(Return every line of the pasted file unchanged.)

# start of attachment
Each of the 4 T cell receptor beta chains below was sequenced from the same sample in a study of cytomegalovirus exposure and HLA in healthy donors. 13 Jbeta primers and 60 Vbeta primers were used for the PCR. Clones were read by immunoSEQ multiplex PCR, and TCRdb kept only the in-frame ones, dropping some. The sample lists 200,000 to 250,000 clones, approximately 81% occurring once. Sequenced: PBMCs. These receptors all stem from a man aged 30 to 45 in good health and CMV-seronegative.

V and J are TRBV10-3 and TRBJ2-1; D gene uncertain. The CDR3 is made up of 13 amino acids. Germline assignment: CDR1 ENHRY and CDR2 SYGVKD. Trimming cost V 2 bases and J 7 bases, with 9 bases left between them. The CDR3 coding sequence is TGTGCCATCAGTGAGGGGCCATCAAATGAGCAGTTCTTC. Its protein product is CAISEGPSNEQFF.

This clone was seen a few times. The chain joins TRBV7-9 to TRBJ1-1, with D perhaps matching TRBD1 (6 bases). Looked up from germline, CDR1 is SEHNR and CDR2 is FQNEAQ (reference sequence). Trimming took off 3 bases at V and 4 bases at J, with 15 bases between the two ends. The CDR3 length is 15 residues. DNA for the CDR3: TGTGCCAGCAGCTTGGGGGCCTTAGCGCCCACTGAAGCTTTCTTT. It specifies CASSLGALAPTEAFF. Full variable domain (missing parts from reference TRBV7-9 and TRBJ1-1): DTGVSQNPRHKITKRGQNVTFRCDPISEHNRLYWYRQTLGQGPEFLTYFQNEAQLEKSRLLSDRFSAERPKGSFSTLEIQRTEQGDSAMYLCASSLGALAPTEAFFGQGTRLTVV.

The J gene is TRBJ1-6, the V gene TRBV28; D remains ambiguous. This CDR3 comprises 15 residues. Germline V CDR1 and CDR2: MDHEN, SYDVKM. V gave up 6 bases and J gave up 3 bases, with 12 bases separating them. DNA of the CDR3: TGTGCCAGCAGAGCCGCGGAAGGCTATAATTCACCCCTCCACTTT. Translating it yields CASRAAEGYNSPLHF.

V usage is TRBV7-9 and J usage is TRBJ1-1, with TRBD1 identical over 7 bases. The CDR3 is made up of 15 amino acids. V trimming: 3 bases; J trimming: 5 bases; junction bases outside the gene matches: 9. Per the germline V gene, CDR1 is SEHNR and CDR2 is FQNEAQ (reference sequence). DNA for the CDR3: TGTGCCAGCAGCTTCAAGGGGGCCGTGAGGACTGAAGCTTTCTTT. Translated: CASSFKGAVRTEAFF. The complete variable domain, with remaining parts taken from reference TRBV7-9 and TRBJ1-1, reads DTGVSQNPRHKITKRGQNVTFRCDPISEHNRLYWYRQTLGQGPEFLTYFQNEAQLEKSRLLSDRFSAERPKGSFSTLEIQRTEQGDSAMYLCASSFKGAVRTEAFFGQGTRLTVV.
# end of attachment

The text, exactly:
Each of the 4 T cell receptor beta chains below was sequenced from the same sample in a study of cytomegalovirus exposure and HLA in healthy donors. 13 Jbeta primers and 60 Vbeta primers were used for the PCR. Clones were read by immunoSEQ multiplex PCR, and TCRdb kept only the in-frame ones, dropping some. The sample lists 200,000 to 250,000 clones, approximately 81% occurring once. Sequenced: PBMCs. These receptors all stem from a man aged 30 to 45 in good health and CMV-seronegative.

V and J are TRBV10-3 and TRBJ2-1; D gene uncertain. The CDR3 is made up of 13 amino acids. Germline assignment: CDR1 ENHRY and CDR2 SYGVKD. Trimming cost V 2 bases and J 7 bases, with 9 bases left between them. The CDR3 coding sequence is TGTGCCATCAGTGAGGGGCCATCAAATGAGCAGTTCTTC. Its protein product is CAISEGPSNEQFF.

This clone was seen a few times. The chain joins TRBV7-9 to TRBJ1-1, with D perhaps matching TRBD1 (6 bases). Looked up from germline, CDR1 is SEHNR and CDR2 is FQNEAQ (reference sequence). Trimming took off 3 bases at V and 4 bases at J, with 15 bases between the two ends. The CDR3 length is 15 residues. DNA for the CDR3: TGTGCCAGCAGCTTGGGGGCCTTAGCGCCCACTGAAGCTTTCTTT. It specifies CASSLGALAPTEAFF. Full variable domain (missing parts from reference TRBV7-9 and TRBJ1-1): DTGVSQNPRHKITKRGQNVTFRCDPISEHNRLYWYRQTLGQGPEFLTYFQNEAQLEKSRLLSDRFSAERPKGSFSTLEIQRTEQGDSAMYLCASSLGALAPTEAFFGQGTRLTVV.

The J gene is TRBJ1-6, the V gene TRBV28; D remains ambiguous. This CDR3 comprises 15 residues. Germline V CDR1 and CDR2: MDHEN, SYDVKM. V gave up 6 bases and J gave up 3 bases, with 12 bases separating them. DNA of the CDR3: TGTGCCAGCAGAGCCGCGGAAGGCTATAATTCACCCCTCCACTTT. Translating it yields CASRAAEGYNSPLHF.

V usage is TRBV7-9 and J usage is TRBJ1-1, with TRBD1 identical over 7 bases. The CDR3 is made up of 15 amino acids. V trimming: 3 bases; J trimming: 5 bases; junction bases outside the gene matches: 9. Per the germline V gene, CDR1 is SEHNR and CDR2 is FQNEAQ (reference sequence). DNA for the CDR3: TGTGCCAGCAGCTTCAAGGGGGCCGTGAGGACTGAAGCTTTCTTT. Translated: CASSFKGAVRTEAFF. The complete variable domain, with remaining parts taken from reference TRBV7-9 and TRBJ1-1, reads DTGVSQNPRHKITKRGQNVTFRCDPISEHNRLYWYRQTLGQGPEFLTYFQNEAQLEKSRLLSDRFSAERPKGSFSTLEIQRTEQGDSAMYLCASSFKGAVRTEAFFGQGTRLTVV.